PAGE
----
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Gastric Cancer

Gastric Cancer

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Gastric Cancer

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  1. Gastric Cancer Elshami Elamin, MD Medical Oncologist Central Care Cancer Center www.cccancer.com Wichita, KS - USA

  2. INTRODUCTION • Gastric cancer is defined as any malignant tumor arising from the region extending between the gastroesophageal (GE) junction and the pylorus. • The incidence and mortality of gastric cancer have been declining in most developed countries. • The age-adjusted risk fell 5% from 1985-1990.

  3. Risk Factors • Low vegetable, fruit • Nitrates • Coal mining, nickel, rubber • Intestinal metaplasia • Blood group A • ?Gastrectomy • Pernicious anemia

  4. Pathology • Adenoca: 95% • Intestinal • Diffuse • Mixed • Lymphoma • Squmous • Leimyosarcoma • Carcinoid

  5. Clinical Classification • Superficial • Focal, fungating, polypoid • Infiltrative, linitis plastica

  6. Physical exam • Hepatomegaly • Ascites • Virchow’s node (Lt. SCV) • Irish node (Lt. Ant. Axilla.) • Sister Mary Joseph nodule/sign (palpable nodule bulging into the umblicus) • Krukenberg’s tumor • Blumer’s shelf

  7. Staging • IA : T1 (invade lamina propria/submucosa) • IB: T1, N1 (1-6 +ve) T2 (invade muscularis/subserosa • II: T1, N2 (7-15 +ve) T2, N1 T3 (penetrate visceral peritoneum only) • IIIA: T2, N2 T3, N1 T4 (invade structures) • IIIB: T3, N2 • IV: T1-3, N3 (>15 +ve) T4, N1-3 OR M1

  8. Prognostic factors • Aneuploidy: • poor prognosis in patients with adenocarcinoma of the distal stomach. • High plasma levels of vascular endo-thelial growth factor (VEGF) • presence of CEA in peritoneal washings • predict poor survival in surgically resected patients. • intratumoral levels of dihydropyrimidine dehydrogenase (DPD) • low levels appear to predict better response to 5-FU based chemotherapy and longer survival. • The prognostic implications of tumor-suppressor genes and oncogenes are an area of active investigation. • Patients with cancers of the diffuse type worse than those with intestinal-type lesions.

  9. management

  10. H&P CBC/CMP C-x-ray CT EGD H. pylori Barium EUS PET/CT Locoregional I - III Multi- Disciplinary eval IV

  11. Operable/Med fit Locoregional I-III Inoperable Unresectable/Med unfit

  12. TREATMENT • Resection provides the only chance for cure. • Radiotherapy and chemotherapy • potential roles as adjuncts to surgery • patients with unresectable tumors. • Preoperative chemo and chemoradiation therapy are active areas of current investigation.

  13. Confirmation of resectability • CT scan +/- EUS • Laparoscopy • assess the extent of disease and resectability. • adds to the accuracy of preoperative imaging • peritoneal spread or small liver metastases. • peritoneal washings • Laparoscopic ultrasonography • identify lesions with a high risk of recurrence (T2b or >, N+), • for which a preoperative chemotherapy protocol may be available.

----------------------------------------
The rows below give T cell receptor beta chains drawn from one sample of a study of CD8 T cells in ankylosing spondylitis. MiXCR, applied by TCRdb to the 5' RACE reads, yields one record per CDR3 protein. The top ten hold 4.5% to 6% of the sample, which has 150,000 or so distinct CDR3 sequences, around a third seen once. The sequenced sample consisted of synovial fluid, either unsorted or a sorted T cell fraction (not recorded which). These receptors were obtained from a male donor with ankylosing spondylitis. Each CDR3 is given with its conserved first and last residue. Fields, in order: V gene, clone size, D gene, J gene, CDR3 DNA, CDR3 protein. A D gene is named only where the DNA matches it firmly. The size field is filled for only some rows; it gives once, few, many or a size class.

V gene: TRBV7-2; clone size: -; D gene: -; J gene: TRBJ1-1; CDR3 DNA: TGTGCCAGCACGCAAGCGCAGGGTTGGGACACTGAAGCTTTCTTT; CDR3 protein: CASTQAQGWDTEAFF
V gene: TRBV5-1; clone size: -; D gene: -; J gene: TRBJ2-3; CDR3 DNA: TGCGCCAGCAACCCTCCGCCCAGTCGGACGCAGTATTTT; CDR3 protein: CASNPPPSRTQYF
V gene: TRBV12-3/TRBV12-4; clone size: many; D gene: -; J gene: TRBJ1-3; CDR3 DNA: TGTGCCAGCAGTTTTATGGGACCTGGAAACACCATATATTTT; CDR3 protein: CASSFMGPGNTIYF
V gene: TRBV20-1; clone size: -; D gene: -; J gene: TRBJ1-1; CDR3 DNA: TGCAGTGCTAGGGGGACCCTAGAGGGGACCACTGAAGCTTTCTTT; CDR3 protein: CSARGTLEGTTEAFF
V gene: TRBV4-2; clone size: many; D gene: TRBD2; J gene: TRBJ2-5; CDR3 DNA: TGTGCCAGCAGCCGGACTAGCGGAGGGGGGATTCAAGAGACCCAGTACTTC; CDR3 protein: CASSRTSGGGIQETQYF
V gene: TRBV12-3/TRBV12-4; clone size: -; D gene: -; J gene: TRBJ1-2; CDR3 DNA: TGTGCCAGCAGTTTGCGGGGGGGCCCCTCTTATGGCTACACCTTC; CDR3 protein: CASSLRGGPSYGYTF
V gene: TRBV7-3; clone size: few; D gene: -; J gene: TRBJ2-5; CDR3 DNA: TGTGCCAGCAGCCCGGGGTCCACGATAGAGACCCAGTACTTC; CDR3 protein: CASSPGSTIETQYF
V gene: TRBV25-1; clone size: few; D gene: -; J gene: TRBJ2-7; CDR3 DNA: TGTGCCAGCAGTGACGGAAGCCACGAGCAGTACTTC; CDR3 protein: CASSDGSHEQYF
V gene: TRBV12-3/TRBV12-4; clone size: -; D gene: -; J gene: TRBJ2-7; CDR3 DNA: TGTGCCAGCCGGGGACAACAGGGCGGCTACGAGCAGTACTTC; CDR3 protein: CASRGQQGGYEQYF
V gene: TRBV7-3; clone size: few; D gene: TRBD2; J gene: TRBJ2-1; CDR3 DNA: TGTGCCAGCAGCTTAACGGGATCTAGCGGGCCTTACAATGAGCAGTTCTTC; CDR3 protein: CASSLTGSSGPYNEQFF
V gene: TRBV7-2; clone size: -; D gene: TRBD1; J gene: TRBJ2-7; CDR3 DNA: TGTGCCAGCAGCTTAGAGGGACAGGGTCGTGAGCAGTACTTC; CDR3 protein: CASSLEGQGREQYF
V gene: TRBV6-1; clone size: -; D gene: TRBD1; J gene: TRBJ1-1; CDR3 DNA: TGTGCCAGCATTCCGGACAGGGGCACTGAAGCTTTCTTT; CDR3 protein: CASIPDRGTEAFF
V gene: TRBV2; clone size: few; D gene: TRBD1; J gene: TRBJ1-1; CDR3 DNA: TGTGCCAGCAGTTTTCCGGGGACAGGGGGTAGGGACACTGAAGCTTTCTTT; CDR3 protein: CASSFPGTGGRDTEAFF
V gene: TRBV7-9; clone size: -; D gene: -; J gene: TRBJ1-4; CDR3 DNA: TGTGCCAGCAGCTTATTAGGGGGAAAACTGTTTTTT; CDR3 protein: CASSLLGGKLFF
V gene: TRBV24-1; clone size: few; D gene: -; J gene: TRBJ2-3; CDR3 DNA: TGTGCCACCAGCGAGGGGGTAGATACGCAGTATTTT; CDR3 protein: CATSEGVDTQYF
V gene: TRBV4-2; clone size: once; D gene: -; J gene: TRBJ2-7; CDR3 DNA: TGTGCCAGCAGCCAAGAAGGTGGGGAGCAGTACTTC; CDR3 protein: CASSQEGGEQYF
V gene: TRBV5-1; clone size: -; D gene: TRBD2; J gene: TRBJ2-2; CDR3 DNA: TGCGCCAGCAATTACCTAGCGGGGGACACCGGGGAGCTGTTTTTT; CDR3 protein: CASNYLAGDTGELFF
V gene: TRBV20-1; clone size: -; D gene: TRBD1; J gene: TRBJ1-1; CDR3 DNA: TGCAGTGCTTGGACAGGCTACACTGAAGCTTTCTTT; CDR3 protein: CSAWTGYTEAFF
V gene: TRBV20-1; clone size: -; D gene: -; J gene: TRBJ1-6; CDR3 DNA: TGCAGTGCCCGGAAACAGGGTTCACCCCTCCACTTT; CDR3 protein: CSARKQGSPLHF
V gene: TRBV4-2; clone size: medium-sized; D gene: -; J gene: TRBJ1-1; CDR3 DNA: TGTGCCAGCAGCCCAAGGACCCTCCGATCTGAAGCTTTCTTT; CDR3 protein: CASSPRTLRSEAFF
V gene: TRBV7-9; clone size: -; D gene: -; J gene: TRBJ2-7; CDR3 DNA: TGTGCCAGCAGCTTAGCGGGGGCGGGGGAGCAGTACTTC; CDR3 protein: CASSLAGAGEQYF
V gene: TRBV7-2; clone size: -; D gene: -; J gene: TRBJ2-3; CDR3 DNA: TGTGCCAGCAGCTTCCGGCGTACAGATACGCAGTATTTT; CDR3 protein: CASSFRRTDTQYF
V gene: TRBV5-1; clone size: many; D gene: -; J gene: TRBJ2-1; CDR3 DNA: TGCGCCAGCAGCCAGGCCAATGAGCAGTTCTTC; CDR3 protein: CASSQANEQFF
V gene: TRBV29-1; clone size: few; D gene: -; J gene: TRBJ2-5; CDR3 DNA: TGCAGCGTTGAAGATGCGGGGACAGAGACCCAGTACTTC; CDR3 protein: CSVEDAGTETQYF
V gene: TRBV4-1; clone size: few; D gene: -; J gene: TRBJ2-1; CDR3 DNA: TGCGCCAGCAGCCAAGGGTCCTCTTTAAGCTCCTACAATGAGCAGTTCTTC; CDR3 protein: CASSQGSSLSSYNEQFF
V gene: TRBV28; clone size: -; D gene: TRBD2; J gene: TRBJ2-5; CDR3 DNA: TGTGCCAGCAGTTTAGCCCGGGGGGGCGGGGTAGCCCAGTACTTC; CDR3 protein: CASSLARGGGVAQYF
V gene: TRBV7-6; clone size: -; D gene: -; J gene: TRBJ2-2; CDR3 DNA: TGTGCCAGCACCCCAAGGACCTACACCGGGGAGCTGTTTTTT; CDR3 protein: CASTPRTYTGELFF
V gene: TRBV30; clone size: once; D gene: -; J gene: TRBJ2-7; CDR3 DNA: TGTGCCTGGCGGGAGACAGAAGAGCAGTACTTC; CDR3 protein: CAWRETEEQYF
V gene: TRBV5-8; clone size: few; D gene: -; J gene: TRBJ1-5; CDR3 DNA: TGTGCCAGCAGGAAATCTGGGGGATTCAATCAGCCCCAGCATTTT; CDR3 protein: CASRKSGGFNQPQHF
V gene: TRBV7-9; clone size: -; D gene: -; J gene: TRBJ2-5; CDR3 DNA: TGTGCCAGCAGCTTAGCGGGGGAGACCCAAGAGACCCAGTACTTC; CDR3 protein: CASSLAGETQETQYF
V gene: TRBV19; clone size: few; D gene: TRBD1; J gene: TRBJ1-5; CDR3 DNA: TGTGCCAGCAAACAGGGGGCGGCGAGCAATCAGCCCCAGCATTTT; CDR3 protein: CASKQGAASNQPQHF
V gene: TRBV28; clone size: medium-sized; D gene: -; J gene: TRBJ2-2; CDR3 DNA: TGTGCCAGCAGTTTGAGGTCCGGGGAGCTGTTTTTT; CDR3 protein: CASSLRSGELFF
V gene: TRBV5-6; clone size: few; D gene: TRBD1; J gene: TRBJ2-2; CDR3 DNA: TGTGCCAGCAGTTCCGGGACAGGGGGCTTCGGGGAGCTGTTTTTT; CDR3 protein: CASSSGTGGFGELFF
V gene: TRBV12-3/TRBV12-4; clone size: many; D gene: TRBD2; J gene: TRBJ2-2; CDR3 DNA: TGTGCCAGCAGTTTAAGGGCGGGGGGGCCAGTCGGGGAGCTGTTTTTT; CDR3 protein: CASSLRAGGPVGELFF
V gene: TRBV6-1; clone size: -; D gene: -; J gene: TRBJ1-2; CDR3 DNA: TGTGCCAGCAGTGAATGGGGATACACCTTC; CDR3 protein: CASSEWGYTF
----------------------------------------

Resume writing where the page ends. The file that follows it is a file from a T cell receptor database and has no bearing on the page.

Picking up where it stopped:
14. Extent of resection • Depends on: • The site and extent of the primary cancer. • Subtotal gastrectomy is preferred over total gastrectomy • comparable survival benefit but lower morbidity. • A 5-cm proximal and distal resections margins. • If total gastrectomy is necessary: • transection of the distal esophagus and proximal duodenum • omentectomy • In Japan, there is a growing experience with more limited resections of early-stage gastric cancer. • Endoscopic Mucosal Resection (EMR) of non-ulcerated T1 N0 lesions • pylorus-preserving gastrectomy. • Laparoscopic resections are also being performed more frequently.

  15. Extent of surgery • Routine or prophylactic splenectomy is not required • Splenectomy is acceptable if: • Spleen or hilum is involved

  16. Extent of lymphadenectomy • Regional lymphatics: • Perigastric (paracardial, paragastric, parapyloric) (D1) • Retroperitoneal “second echelon” and LN along the named vessels: • celiac trunk, left gastric artery, hepatic artery, splenic artery, and splenic hilus (D2) • The goal is > 15 LN

  17. Improved long-term survival rates for Japanese patients had been attributed to the extended lymphadenectomies routinely performed in this country (D2 or more). • Retrospective data had shown that D2 lymphadenectomy is safe and does not increase morbidity. • Two European randomized trials showed no sig differences in OS between D1 and D2 • higher postop morbidity and mortality in the D2 due to a higher rate of splenectomy and/or partial pancreatectomy. • When a subset of patients with N2 disease were studied in long-term follow-up in the Dutch randomized trial, a survival advantage was shown with D2 dissection. • Extended lymphadenectomy should primarily be performed in specialized centers by experienced surgeons: • splenectomy and pancreatectomy should be avoided

  18. Reconstruction • Billroth I • BillrothII • Roux-en-Y esophagojejunostomy